On May 20-21, 1927, Charles Lindbergh literally flew into history when he crossed the Atlantic Ocean in his Ryan NYP Spirit of St. Louis, thus becoming the first pilot to fly solo and nonstop from New York to Paris. This flight made Lindbergh a household name and catapulted him into fame and celebrity. The objects of popular culture in the National Collection display everything from ashtrays to wristwatches reflect the public adulation for Lindbergh and the powerful commercial response to his celebrity. More than 75 years after the Spirit's historic flight, Lindbergh's name still has the power help sell manufactured goods.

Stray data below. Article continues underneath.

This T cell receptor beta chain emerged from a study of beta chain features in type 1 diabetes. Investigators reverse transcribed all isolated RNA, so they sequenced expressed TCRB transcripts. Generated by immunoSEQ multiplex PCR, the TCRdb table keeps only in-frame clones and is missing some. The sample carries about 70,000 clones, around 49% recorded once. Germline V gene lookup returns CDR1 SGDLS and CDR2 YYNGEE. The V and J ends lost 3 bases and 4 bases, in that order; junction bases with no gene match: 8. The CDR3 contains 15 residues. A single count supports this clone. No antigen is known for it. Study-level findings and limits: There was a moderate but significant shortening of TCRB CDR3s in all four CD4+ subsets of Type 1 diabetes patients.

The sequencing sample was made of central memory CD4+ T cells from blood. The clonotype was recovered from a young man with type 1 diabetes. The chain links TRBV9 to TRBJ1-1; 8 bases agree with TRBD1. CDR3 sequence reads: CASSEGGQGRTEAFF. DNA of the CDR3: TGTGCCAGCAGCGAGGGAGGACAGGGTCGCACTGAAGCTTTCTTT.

Gift of the Stanley King Family.
The belt buckle features a relief of the Spirit of St. Louis in front of the Eiffel Tower. Below the airplane is a circle with a relief of Lindbergh wearing a flight cap. Above the airplane is a banner that has the text "AMERICAN AVIATION 1986 COMMEMORATIVE" engraved. The back of the buckle has a loop to pass the belt through and a pin to secure the belt. A small plaque on the back shows that this buckle is the 525 buckle in a limited edition of 5000. Another plaque has been stamped with text that reads that this buckle is the fifth in a yearly series dedicated to aviation.